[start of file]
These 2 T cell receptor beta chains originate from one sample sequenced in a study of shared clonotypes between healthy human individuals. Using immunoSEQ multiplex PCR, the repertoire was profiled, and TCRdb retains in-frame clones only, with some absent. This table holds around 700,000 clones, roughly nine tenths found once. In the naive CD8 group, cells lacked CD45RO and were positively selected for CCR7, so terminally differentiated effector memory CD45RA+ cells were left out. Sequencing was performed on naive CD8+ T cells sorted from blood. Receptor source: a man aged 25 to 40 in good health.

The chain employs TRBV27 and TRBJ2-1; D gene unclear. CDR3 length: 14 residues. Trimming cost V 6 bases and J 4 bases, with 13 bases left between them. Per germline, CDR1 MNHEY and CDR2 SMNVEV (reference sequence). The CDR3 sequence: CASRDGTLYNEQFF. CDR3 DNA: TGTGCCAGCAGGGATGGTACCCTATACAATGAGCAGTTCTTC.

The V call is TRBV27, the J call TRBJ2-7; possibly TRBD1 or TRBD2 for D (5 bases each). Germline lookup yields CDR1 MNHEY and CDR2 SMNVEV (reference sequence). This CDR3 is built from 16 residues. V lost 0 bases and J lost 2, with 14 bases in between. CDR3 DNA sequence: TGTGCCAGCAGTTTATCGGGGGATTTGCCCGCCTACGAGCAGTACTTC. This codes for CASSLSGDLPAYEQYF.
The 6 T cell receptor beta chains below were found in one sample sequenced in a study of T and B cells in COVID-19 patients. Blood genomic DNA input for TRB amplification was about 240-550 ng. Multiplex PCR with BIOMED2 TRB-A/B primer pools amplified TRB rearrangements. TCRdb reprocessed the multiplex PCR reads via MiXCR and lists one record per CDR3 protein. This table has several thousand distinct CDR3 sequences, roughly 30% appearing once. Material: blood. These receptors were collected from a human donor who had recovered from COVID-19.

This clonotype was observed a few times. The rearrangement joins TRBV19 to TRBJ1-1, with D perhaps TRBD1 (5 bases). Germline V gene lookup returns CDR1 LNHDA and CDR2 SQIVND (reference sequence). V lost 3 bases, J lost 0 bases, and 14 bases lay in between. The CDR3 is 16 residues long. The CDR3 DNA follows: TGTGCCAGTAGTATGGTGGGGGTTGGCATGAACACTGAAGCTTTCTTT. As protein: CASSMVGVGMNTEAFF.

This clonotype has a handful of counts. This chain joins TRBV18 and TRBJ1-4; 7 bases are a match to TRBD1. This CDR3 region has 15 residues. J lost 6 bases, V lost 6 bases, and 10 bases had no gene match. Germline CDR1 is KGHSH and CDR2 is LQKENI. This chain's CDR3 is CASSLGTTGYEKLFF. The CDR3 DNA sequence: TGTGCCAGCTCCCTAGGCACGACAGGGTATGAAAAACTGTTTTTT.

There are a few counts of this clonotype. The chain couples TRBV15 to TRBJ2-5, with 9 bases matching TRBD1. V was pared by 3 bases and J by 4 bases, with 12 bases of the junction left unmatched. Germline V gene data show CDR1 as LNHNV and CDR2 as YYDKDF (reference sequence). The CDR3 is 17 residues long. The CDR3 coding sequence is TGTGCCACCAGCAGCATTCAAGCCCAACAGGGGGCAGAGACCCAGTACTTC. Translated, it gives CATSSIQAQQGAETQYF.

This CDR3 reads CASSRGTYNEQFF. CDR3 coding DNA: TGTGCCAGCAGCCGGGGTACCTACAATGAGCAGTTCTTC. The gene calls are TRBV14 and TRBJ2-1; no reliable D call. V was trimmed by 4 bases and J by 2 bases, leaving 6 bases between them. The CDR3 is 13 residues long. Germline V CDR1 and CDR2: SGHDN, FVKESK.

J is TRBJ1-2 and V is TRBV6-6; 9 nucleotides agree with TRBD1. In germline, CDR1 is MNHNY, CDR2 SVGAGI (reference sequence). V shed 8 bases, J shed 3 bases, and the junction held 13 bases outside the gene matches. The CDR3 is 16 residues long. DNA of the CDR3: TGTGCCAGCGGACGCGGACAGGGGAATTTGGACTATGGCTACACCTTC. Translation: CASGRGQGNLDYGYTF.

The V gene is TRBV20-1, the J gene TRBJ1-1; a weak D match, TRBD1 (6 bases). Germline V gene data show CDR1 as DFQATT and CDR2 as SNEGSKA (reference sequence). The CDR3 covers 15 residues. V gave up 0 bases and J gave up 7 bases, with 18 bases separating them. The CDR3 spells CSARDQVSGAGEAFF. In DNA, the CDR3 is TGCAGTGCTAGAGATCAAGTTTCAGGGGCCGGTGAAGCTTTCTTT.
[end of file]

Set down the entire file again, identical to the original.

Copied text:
These 2 T cell receptor beta chains originate from one sample sequenced in a study of shared clonotypes between healthy human individuals. Using immunoSEQ multiplex PCR, the repertoire was profiled, and TCRdb retains in-frame clones only, with some absent. This table holds around 700,000 clones, roughly nine tenths found once. In the naive CD8 group, cells lacked CD45RO and were positively selected for CCR7, so terminally differentiated effector memory CD45RA+ cells were left out. Sequencing was performed on naive CD8+ T cells sorted from blood. Receptor source: a man aged 25 to 40 in good health.

The chain employs TRBV27 and TRBJ2-1; D gene unclear. CDR3 length: 14 residues. Trimming cost V 6 bases and J 4 bases, with 13 bases left between them. Per germline, CDR1 MNHEY and CDR2 SMNVEV (reference sequence). The CDR3 sequence: CASRDGTLYNEQFF. CDR3 DNA: TGTGCCAGCAGGGATGGTACCCTATACAATGAGCAGTTCTTC.

The V call is TRBV27, the J call TRBJ2-7; possibly TRBD1 or TRBD2 for D (5 bases each). Germline lookup yields CDR1 MNHEY and CDR2 SMNVEV (reference sequence). This CDR3 is built from 16 residues. V lost 0 bases and J lost 2, with 14 bases in between. CDR3 DNA sequence: TGTGCCAGCAGTTTATCGGGGGATTTGCCCGCCTACGAGCAGTACTTC. This codes for CASSLSGDLPAYEQYF.
The 6 T cell receptor beta chains below were found in one sample sequenced in a study of T and B cells in COVID-19 patients. Blood genomic DNA input for TRB amplification was about 240-550 ng. Multiplex PCR with BIOMED2 TRB-A/B primer pools amplified TRB rearrangements. TCRdb reprocessed the multiplex PCR reads via MiXCR and lists one record per CDR3 protein. This table has several thousand distinct CDR3 sequences, roughly 30% appearing once. Material: blood. These receptors were collected from a human donor who had recovered from COVID-19.

This clonotype was observed a few times. The rearrangement joins TRBV19 to TRBJ1-1, with D perhaps TRBD1 (5 bases). Germline V gene lookup returns CDR1 LNHDA and CDR2 SQIVND (reference sequence). V lost 3 bases, J lost 0 bases, and 14 bases lay in between. The CDR3 is 16 residues long. The CDR3 DNA follows: TGTGCCAGTAGTATGGTGGGGGTTGGCATGAACACTGAAGCTTTCTTT. As protein: CASSMVGVGMNTEAFF.

This clonotype has a handful of counts. This chain joins TRBV18 and TRBJ1-4; 7 bases are a match to TRBD1. This CDR3 region has 15 residues. J lost 6 bases, V lost 6 bases, and 10 bases had no gene match. Germline CDR1 is KGHSH and CDR2 is LQKENI. This chain's CDR3 is CASSLGTTGYEKLFF. The CDR3 DNA sequence: TGTGCCAGCTCCCTAGGCACGACAGGGTATGAAAAACTGTTTTTT.

There are a few counts of this clonotype. The chain couples TRBV15 to TRBJ2-5, with 9 bases matching TRBD1. V was pared by 3 bases and J by 4 bases, with 12 bases of the junction left unmatched. Germline V gene data show CDR1 as LNHNV and CDR2 as YYDKDF (reference sequence). The CDR3 is 17 residues long. The CDR3 coding sequence is TGTGCCACCAGCAGCATTCAAGCCCAACAGGGGGCAGAGACCCAGTACTTC. Translated, it gives CATSSIQAQQGAETQYF.

This CDR3 reads CASSRGTYNEQFF. CDR3 coding DNA: TGTGCCAGCAGCCGGGGTACCTACAATGAGCAGTTCTTC. The gene calls are TRBV14 and TRBJ2-1; no reliable D call. V was trimmed by 4 bases and J by 2 bases, leaving 6 bases between them. The CDR3 is 13 residues long. Germline V CDR1 and CDR2: SGHDN, FVKESK.

J is TRBJ1-2 and V is TRBV6-6; 9 nucleotides agree with TRBD1. In germline, CDR1 is MNHNY, CDR2 SVGAGI (reference sequence). V shed 8 bases, J shed 3 bases, and the junction held 13 bases outside the gene matches. The CDR3 is 16 residues long. DNA of the CDR3: TGTGCCAGCGGACGCGGACAGGGGAATTTGGACTATGGCTACACCTTC. Translation: CASGRGQGNLDYGYTF.

The V gene is TRBV20-1, the J gene TRBJ1-1; a weak D match, TRBD1 (6 bases). Germline V gene data show CDR1 as DFQATT and CDR2 as SNEGSKA (reference sequence). The CDR3 covers 15 residues. V gave up 0 bases and J gave up 7 bases, with 18 bases separating them. The CDR3 spells CSARDQVSGAGEAFF. In DNA, the CDR3 is TGCAGTGCTAGAGATCAAGTTTCAGGGGCCGGTGAAGCTTTCTTT.